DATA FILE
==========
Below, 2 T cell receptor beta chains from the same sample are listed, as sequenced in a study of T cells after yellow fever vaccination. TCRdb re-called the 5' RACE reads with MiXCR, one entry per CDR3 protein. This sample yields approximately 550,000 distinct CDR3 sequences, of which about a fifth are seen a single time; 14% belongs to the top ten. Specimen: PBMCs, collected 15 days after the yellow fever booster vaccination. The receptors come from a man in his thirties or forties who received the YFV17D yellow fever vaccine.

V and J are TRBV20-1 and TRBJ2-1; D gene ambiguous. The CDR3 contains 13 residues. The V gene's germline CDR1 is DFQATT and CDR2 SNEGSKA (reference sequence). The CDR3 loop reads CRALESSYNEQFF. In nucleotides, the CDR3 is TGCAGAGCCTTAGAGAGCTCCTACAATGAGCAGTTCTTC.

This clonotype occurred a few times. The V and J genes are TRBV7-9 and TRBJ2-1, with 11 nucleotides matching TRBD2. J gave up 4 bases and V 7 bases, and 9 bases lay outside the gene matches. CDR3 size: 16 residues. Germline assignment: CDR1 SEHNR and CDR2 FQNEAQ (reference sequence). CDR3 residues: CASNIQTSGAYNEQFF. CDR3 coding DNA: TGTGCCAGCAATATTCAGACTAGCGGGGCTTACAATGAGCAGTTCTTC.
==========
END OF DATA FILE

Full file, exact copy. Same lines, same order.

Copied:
Below, 2 T cell receptor beta chains from the same sample are listed, as sequenced in a study of T cells after yellow fever vaccination. TCRdb re-called the 5' RACE reads with MiXCR, one entry per CDR3 protein. This sample yields approximately 550,000 distinct CDR3 sequences, of which about a fifth are seen a single time; 14% belongs to the top ten. Specimen: PBMCs, collected 15 days after the yellow fever booster vaccination. The receptors come from a man in his thirties or forties who received the YFV17D yellow fever vaccine.

V and J are TRBV20-1 and TRBJ2-1; D gene ambiguous. The CDR3 contains 13 residues. The V gene's germline CDR1 is DFQATT and CDR2 SNEGSKA (reference sequence). The CDR3 loop reads CRALESSYNEQFF. In nucleotides, the CDR3 is TGCAGAGCCTTAGAGAGCTCCTACAATGAGCAGTTCTTC.

This clonotype occurred a few times. The V and J genes are TRBV7-9 and TRBJ2-1, with 11 nucleotides matching TRBD2. J gave up 4 bases and V 7 bases, and 9 bases lay outside the gene matches. CDR3 size: 16 residues. Germline assignment: CDR1 SEHNR and CDR2 FQNEAQ (reference sequence). CDR3 residues: CASNIQTSGAYNEQFF. CDR3 coding DNA: TGTGCCAGCAATATTCAGACTAGCGGGGCTTACAATGAGCAGTTCTTC.